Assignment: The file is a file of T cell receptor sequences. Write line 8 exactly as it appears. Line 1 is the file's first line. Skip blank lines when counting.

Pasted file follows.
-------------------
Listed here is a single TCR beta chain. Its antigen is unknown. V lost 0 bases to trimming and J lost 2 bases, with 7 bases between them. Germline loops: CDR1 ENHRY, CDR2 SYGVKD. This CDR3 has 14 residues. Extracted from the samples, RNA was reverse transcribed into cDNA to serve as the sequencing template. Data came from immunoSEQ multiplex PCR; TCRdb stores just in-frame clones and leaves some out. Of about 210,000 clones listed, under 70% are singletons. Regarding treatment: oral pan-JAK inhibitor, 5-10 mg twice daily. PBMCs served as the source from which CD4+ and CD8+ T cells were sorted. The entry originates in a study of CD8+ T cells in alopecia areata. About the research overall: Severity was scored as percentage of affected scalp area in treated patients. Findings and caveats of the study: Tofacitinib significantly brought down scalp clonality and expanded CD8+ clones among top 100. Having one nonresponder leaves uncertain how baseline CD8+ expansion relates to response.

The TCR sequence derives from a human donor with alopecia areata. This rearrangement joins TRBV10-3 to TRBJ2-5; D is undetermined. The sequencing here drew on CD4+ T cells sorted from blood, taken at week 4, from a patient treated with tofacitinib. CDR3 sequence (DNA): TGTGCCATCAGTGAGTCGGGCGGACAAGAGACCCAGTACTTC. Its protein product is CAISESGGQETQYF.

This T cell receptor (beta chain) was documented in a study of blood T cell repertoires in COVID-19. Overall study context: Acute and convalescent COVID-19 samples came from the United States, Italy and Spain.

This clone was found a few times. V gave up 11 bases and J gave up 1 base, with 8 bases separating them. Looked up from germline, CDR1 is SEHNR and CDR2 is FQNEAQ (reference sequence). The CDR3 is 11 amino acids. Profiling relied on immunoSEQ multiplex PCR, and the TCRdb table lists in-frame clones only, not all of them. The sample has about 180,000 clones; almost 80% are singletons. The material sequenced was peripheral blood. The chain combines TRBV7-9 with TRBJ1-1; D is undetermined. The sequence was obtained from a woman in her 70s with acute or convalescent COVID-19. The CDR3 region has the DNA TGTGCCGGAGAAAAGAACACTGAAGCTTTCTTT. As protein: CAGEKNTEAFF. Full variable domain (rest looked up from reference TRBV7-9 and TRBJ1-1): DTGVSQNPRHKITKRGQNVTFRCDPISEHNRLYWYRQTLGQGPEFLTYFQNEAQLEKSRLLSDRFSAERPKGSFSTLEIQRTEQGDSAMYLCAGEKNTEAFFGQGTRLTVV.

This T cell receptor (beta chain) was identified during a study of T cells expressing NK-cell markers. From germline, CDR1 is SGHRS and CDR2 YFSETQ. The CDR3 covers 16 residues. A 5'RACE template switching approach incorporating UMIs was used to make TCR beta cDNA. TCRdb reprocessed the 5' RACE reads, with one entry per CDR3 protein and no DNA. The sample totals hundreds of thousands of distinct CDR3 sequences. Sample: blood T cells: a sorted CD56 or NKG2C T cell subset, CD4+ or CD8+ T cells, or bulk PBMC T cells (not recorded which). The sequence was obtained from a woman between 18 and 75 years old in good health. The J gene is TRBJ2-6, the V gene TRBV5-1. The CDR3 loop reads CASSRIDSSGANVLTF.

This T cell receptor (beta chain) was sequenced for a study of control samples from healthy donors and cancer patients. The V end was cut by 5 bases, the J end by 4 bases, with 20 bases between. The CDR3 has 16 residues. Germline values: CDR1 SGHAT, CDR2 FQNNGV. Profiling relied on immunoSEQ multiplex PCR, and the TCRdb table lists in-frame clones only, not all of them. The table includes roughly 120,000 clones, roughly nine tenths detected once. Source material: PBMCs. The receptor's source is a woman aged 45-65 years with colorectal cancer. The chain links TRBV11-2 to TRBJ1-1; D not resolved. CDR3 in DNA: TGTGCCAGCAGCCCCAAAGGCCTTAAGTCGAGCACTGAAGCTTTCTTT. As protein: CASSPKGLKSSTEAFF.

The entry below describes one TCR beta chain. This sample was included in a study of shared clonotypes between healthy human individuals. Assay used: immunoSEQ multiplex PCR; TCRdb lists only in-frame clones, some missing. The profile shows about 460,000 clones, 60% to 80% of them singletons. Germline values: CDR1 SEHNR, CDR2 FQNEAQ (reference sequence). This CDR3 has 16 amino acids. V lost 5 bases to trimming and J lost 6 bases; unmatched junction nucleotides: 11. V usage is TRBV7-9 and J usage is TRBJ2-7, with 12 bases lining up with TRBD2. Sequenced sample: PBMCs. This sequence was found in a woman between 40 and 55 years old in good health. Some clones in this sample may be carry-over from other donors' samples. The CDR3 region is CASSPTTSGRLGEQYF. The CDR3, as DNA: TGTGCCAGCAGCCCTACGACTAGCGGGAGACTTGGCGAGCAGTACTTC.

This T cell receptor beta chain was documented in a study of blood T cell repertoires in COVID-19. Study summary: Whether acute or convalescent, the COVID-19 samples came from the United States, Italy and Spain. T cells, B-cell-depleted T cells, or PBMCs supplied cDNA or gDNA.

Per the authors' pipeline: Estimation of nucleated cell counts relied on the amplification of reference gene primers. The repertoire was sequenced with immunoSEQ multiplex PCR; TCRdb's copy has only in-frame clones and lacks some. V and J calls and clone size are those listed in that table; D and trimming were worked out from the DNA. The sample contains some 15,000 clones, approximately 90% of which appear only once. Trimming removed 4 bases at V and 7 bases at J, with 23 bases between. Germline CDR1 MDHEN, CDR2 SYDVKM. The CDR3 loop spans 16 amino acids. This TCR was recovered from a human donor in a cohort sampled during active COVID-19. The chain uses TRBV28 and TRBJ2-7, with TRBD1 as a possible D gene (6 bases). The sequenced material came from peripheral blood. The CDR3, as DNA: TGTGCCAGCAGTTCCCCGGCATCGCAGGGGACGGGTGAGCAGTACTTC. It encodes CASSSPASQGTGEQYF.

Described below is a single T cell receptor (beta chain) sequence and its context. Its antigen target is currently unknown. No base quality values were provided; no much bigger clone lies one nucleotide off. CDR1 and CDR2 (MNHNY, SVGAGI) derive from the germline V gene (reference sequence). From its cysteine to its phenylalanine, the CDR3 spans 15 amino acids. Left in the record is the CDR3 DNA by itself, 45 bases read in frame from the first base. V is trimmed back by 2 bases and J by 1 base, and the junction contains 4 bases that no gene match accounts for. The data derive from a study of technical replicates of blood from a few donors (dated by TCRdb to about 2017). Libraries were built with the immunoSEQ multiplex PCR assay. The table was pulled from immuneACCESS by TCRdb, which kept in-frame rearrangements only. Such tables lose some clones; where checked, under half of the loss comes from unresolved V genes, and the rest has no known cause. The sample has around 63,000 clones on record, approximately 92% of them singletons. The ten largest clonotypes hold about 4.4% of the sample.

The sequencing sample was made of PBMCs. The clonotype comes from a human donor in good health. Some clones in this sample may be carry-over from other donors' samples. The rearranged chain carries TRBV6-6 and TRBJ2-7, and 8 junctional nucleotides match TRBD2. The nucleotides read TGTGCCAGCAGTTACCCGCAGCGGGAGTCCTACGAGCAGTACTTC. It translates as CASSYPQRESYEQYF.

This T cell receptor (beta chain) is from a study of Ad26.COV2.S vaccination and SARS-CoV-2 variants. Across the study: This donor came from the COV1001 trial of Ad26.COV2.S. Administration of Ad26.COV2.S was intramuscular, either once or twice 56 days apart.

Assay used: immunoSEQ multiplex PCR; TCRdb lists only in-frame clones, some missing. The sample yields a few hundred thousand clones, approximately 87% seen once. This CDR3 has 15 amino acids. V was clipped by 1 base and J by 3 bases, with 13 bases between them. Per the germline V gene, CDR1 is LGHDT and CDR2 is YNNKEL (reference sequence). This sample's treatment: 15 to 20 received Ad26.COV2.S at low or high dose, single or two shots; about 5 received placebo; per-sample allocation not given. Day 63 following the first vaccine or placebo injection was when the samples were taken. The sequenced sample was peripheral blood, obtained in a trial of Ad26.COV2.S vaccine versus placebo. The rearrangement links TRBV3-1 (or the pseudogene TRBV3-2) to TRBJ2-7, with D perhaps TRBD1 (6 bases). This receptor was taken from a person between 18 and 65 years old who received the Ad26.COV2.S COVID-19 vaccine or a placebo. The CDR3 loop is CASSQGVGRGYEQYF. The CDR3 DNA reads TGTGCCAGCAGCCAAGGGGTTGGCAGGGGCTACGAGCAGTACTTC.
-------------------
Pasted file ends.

This T cell receptor beta chain was documented in a study of blood T cell repertoires in COVID-19. Study summary: Whether acute or convalescent, the COVID-19 samples came from the United States, Italy and Spain. T cells, B-cell-depleted T cells, or PBMCs supplied cDNA or gDNA.